The blackout originated at an electricity transmission point between the power stations at Argentina’s Yacyretá dam and Salto Grande in the country’s northeast “when the system was getting too much power” Lopetegui said. Although these types of failures have happened in other countries as well, he said a chain of events took place that caused a total disruption.

A massive blackout left tens of millions of people without electricity in Argentina and Uruguay on Sunday after an unexplained failure in the neighboring countries' interconnected power grid. (June 16)

“This is an extraordinary event that should have never happened,” he said. “It’s very serious. We can’t leave the whole country all of a sudden without electricity.” He did not discount the possibility of a cyberattack but said it was unlikely.

The collapse began at about 7 a.m. Sunday, with Argentina’s population of 44 million and residents of neighboring Uruguay and some parts of Paraguay waking up to Father’s Day in the dark.

Public transportation halted in Buenos Aires, while phone and internet communications were disrupted, water supplies were cut off and shops were forced to close. Patients dependent on home medical equipment were urged to go to hospitals with generators.

Power was restored by Sunday night. But the outage ignited questions about the vulnerability of Argentina’s power system at a time when the country is going through a deep economic crisis with soaring inflation, a tumbling of the currency and a spike in utility bills fueled by Macri’s decision to cut subsidies as part of his austerity measures.

The conservative leader has seen his popularity ratings plunge during the crisis. Argentines have demonstrated against the rise in utility bills, and the blackout could trigger more such protests against Macri’s government just as he seeks re-election in October.

“The country is already in a weird moment and then you wake up and can’t see anything,” said Julieta Dodda, 27, a saleswoman at a clothing store in downtown Buenos Aires. “Many people were going to meet for lunch to celebrate the day. I saw many online who joked: ‘Happy Father’s Day from Edesur and Edenor, which are our electricity companies.’”

Energy officials defended the Argentine power system as “robust.” But the grid had been known for being in a state of disrepair, with substations and cables that were insufficiently upgraded as power rates remained largely frozen for years.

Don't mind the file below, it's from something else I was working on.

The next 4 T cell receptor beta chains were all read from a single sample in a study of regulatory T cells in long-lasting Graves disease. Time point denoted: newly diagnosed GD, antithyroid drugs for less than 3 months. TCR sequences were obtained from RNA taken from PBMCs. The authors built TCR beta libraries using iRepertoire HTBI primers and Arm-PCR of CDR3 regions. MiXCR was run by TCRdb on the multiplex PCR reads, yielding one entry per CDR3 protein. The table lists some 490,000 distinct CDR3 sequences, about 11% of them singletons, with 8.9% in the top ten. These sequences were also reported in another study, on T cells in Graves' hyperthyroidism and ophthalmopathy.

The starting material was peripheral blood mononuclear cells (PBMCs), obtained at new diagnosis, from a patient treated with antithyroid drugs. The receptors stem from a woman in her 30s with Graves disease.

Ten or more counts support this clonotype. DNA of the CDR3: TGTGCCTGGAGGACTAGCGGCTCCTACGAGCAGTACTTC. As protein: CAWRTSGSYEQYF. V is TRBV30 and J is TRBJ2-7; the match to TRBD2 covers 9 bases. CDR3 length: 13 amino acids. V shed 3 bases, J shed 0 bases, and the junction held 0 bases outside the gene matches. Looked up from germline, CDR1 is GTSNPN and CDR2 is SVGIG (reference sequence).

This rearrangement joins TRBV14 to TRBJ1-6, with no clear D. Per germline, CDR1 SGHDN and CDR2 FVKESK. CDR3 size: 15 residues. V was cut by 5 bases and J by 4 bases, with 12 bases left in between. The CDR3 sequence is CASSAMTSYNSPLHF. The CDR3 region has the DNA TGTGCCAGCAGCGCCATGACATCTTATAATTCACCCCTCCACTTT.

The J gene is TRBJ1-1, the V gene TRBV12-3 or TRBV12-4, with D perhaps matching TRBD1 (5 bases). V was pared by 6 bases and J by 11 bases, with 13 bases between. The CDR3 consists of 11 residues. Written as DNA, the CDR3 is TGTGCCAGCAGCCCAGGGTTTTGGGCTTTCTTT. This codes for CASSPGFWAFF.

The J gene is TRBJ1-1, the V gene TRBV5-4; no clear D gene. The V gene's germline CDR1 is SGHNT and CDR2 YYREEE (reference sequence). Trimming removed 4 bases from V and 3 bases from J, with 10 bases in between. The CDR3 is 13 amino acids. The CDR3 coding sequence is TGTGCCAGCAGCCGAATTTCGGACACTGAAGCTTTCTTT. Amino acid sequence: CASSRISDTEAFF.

Outages were once more common, especially during Argentina warm summer months, but had been reduced after Macri came to power in 2015 promising to reinvest in the grid and end what he called the failed energy policy of his predecessors.

After Sunday’s embarrassing outage, his rivals jumped at the chance to criticize the conservative leader.

“Millions of people who have had to pay astronomical rates for electricity to benefit those in power are still waiting for the energy to return to their homes,” Alberto Fernandez, a center-left presidential candidate who is seen as Macri’s top rival, said on Twitter. “Just days ago, they were boasting about ‘exporting energy.’” He added a recent tweet from Macri in which the president said: “From darkness to exporting energy.”

An Argentine independent energy expert said that systemic operational and design errors played a role in the grid’s collapse.

“A localized failure like the one that occurred should be isolated by the same system,” said Raúl Bertero, president of the Center for the Study of Energy Regulatory Activity in Argentina. “The problem is known, and technology and studies (exist) to avoid it.”

Although Brazil was spared this time, a similar outage in the region’s largest country left more than 60 million in the dark in 2009, just as authorities scrambled to boost confidence in its infrastructure before soccer’s 2014 World Cup and the 2016 Olympics.

Three months ago, crisis-torn Venezuela suffered its worst power outage, with the lack of electricity endangering hospital patients.